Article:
As discussed, interviews involve an exchange of information between a job candidate and one or more representatives of an organization. Thus, it is also important to consider how interviewers react to different aspects of the interview process. Scholars have recently begun to investigate how interviewers perceive more structured interview formats. Despite the various benefits associated with structured interviews, initial results suggest that many interviewers still prefer interviews with less structure. For example, some interviewers feel that highly structured interviews do not allow them to control the conduct and scoring of the interview.
The Employment Interview as a Method
Finally, it is important to note that the interview is a method of collecting information about candidates rather than a psychological construct such as cognitive ability or personality. In other words, the specific content of interviews (e.g., the interview questions) depends on the KSAOs and behaviors organizations want to assess in job candidates. Although interviews offer organizations the flexibility to evaluate a wide range of KSAOs/behaviors, there is relatively little research on how well interviews actually measure specific job-relevant attributes (e.g., interpersonal skills). Furthermore, studies that have attempted to examine this issue have not found strong evidence that interviewer ratings reflect the intended constructs. Thus, although employment interviews have been shown to have useful levels of criterion-related validity for predicting various outcomes, to date, less is known about the construct-related validity of interviewer ratings.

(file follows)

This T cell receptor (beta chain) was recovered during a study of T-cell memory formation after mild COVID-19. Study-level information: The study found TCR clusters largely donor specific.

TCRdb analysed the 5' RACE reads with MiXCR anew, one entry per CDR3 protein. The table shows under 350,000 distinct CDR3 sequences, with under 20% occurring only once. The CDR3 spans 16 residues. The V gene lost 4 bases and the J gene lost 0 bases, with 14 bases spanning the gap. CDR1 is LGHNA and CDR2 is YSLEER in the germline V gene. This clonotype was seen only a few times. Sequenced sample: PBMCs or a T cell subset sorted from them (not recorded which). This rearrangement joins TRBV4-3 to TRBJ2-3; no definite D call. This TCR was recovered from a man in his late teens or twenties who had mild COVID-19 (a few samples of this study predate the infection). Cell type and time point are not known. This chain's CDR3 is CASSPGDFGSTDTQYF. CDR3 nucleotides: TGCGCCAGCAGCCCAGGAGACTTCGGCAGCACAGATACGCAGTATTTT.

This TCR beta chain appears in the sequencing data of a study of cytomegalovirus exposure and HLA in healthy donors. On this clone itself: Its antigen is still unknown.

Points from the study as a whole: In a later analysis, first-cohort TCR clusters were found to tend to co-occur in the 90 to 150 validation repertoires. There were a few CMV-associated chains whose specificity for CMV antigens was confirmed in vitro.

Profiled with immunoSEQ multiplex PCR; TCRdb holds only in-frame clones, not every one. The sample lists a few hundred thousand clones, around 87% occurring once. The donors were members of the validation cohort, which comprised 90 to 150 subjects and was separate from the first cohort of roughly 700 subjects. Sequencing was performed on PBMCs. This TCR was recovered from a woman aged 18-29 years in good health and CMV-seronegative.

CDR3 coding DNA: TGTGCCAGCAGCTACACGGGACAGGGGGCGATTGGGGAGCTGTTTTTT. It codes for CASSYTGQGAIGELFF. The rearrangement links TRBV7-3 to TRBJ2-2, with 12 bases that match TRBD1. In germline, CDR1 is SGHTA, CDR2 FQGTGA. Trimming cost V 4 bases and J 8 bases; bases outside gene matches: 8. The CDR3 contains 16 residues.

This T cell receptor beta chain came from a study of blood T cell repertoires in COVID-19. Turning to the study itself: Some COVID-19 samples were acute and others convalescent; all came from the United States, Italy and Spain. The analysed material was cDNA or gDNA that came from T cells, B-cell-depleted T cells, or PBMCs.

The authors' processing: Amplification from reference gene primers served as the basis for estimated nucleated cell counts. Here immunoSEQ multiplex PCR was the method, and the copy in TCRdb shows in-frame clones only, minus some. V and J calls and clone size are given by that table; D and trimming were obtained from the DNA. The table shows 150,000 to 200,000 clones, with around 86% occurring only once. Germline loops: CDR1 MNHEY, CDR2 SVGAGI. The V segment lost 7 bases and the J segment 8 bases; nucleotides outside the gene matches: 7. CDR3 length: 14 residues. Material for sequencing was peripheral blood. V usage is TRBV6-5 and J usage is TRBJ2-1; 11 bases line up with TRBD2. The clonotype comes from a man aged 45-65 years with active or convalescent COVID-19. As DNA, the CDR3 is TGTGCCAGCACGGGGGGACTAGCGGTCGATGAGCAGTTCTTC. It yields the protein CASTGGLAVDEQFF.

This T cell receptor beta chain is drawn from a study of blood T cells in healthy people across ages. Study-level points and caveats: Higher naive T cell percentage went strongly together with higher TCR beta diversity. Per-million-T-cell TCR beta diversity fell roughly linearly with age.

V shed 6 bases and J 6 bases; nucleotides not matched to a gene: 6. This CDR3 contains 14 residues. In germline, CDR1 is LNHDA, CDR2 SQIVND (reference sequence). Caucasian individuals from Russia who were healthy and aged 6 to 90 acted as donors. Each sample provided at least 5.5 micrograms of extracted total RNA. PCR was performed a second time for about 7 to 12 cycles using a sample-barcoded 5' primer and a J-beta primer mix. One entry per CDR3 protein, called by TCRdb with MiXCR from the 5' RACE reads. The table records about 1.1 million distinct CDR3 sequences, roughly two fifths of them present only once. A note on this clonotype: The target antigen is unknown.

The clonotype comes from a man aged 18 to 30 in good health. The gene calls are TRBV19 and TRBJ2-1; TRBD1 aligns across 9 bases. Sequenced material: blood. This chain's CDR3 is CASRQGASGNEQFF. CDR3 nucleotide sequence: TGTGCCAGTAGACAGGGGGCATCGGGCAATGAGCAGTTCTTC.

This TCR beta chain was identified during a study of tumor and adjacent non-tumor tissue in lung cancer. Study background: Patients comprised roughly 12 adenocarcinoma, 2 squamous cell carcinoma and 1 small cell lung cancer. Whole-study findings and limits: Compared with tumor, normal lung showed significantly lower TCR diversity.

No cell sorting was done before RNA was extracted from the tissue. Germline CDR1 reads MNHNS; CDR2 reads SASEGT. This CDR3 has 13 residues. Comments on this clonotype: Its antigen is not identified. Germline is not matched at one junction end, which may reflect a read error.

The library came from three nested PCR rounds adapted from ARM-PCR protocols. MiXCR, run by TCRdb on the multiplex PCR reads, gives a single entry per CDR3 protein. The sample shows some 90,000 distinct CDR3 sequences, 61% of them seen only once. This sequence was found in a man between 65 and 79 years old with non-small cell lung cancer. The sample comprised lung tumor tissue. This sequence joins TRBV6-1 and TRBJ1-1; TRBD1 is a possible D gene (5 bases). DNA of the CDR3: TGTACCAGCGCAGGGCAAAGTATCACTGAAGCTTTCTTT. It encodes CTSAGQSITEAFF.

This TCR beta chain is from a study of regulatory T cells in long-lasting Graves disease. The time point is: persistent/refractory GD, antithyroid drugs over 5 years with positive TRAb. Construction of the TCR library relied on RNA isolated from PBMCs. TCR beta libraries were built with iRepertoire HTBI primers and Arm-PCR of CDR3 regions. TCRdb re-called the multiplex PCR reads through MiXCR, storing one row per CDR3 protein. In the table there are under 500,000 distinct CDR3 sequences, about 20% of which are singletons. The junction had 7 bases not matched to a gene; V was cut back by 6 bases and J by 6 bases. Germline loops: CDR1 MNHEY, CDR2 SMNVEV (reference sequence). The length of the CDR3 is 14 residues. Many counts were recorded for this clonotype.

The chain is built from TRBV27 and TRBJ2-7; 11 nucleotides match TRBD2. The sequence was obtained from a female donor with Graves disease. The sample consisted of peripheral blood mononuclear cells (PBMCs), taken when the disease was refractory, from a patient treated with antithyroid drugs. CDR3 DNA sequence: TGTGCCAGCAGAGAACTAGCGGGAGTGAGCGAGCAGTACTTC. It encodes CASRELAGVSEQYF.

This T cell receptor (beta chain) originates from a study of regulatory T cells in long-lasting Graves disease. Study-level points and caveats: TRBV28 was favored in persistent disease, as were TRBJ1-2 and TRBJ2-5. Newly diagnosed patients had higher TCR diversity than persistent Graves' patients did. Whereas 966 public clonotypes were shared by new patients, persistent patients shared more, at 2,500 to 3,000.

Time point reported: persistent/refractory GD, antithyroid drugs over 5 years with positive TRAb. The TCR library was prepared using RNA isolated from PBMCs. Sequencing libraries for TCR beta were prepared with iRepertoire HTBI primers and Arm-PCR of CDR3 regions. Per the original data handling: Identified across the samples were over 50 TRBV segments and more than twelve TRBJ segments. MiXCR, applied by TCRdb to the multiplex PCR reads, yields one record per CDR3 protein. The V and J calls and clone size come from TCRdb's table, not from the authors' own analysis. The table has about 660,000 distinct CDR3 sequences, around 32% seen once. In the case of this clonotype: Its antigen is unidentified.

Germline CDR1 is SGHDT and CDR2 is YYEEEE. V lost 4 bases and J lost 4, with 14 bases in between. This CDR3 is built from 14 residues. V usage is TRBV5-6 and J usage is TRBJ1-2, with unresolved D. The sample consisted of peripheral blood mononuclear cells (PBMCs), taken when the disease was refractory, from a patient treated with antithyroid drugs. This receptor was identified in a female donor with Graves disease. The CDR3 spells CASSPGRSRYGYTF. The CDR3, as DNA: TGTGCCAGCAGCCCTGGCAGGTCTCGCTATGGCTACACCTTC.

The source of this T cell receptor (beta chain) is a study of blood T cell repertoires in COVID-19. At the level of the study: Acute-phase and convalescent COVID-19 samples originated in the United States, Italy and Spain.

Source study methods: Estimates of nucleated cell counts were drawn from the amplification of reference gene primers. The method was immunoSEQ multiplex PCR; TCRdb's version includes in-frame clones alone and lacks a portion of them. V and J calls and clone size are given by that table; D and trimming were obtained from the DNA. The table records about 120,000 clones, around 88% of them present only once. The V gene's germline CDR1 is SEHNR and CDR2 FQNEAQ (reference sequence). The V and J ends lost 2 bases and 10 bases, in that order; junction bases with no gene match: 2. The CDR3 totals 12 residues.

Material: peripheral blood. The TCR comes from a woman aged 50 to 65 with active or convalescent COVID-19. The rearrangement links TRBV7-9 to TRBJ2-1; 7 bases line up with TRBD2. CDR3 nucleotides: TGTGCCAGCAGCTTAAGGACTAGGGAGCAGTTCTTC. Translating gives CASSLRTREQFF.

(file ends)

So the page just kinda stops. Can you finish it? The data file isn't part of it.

In addition to the flexibility of using interviews to assess a variety of job-related attributes, interviews can be conducted in several different modalities, including face-to-face, telephone, and videoconferencing interviews. Some organizations also video- or audiorecord face-to-face interviews and then distribute the recordings to raters to observe and evaluate. Such interview methods offer several advantages to organizations. Perhaps the most salient benefit is that they allow interviewers in geographically dispersed locations to evaluate job candidates without having to travel, thereby reducing the cost associated with face-to-face interviews.